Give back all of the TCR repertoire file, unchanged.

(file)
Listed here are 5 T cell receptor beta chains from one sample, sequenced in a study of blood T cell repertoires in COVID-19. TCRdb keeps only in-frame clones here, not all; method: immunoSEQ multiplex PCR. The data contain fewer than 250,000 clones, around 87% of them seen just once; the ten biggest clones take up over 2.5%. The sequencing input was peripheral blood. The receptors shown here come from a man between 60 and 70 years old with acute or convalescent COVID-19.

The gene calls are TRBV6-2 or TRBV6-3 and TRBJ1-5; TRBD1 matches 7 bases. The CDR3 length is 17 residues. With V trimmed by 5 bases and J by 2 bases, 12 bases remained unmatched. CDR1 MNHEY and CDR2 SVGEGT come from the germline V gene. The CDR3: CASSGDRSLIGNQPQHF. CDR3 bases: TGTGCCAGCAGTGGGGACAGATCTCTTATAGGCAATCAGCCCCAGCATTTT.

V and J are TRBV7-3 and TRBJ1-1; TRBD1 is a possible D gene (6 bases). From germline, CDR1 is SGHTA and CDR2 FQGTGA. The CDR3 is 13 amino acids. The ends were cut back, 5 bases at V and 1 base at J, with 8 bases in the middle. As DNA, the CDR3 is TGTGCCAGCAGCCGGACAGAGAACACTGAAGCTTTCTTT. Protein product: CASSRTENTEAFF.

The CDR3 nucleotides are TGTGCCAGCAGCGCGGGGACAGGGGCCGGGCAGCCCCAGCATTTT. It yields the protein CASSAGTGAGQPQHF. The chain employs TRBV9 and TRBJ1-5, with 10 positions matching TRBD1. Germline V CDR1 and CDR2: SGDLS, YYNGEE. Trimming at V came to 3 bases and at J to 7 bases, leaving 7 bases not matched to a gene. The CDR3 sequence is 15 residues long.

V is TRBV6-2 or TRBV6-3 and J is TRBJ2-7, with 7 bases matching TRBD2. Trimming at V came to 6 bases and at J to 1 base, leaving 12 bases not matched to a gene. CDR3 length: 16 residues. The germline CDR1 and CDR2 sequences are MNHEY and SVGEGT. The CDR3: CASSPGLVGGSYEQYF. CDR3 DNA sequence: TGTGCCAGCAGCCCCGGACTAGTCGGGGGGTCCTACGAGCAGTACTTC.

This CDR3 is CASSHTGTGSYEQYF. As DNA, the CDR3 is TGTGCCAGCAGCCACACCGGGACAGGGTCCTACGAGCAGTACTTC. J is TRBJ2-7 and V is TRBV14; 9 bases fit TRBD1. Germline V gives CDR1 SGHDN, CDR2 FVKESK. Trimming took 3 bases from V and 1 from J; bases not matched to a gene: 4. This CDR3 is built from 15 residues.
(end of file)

Listed here are 5 T cell receptor beta chains from one sample, sequenced in a study of blood T cell repertoires in COVID-19. TCRdb keeps only in-frame clones here, not all; method: immunoSEQ multiplex PCR. The data contain fewer than 250,000 clones, around 87% of them seen just once; the ten biggest clones take up over 2.5%. The sequencing input was peripheral blood. The receptors shown here come from a man between 60 and 70 years old with acute or convalescent COVID-19.

The gene calls are TRBV6-2 or TRBV6-3 and TRBJ1-5; TRBD1 matches 7 bases. The CDR3 length is 17 residues. With V trimmed by 5 bases and J by 2 bases, 12 bases remained unmatched. CDR1 MNHEY and CDR2 SVGEGT come from the germline V gene. The CDR3: CASSGDRSLIGNQPQHF. CDR3 bases: TGTGCCAGCAGTGGGGACAGATCTCTTATAGGCAATCAGCCCCAGCATTTT.

V and J are TRBV7-3 and TRBJ1-1; TRBD1 is a possible D gene (6 bases). From germline, CDR1 is SGHTA and CDR2 FQGTGA. The CDR3 is 13 amino acids. The ends were cut back, 5 bases at V and 1 base at J, with 8 bases in the middle. As DNA, the CDR3 is TGTGCCAGCAGCCGGACAGAGAACACTGAAGCTTTCTTT. Protein product: CASSRTENTEAFF.

The CDR3 nucleotides are TGTGCCAGCAGCGCGGGGACAGGGGCCGGGCAGCCCCAGCATTTT. It yields the protein CASSAGTGAGQPQHF. The chain employs TRBV9 and TRBJ1-5, with 10 positions matching TRBD1. Germline V CDR1 and CDR2: SGDLS, YYNGEE. Trimming at V came to 3 bases and at J to 7 bases, leaving 7 bases not matched to a gene. The CDR3 sequence is 15 residues long.

V is TRBV6-2 or TRBV6-3 and J is TRBJ2-7, with 7 bases matching TRBD2. Trimming at V came to 6 bases and at J to 1 base, leaving 12 bases not matched to a gene. CDR3 length: 16 residues. The germline CDR1 and CDR2 sequences are MNHEY and SVGEGT. The CDR3: CASSPGLVGGSYEQYF. CDR3 DNA sequence: TGTGCCAGCAGCCCCGGACTAGTCGGGGGGTCCTACGAGCAGTACTTC.

This CDR3 is CASSHTGTGSYEQYF. As DNA, the CDR3 is TGTGCCAGCAGCCACACCGGGACAGGGTCCTACGAGCAGTACTTC. J is TRBJ2-7 and V is TRBV14; 9 bases fit TRBD1. Germline V gives CDR1 SGHDN, CDR2 FVKESK. Trimming took 3 bases from V and 1 from J; bases not matched to a gene: 4. This CDR3 is built from 15 residues.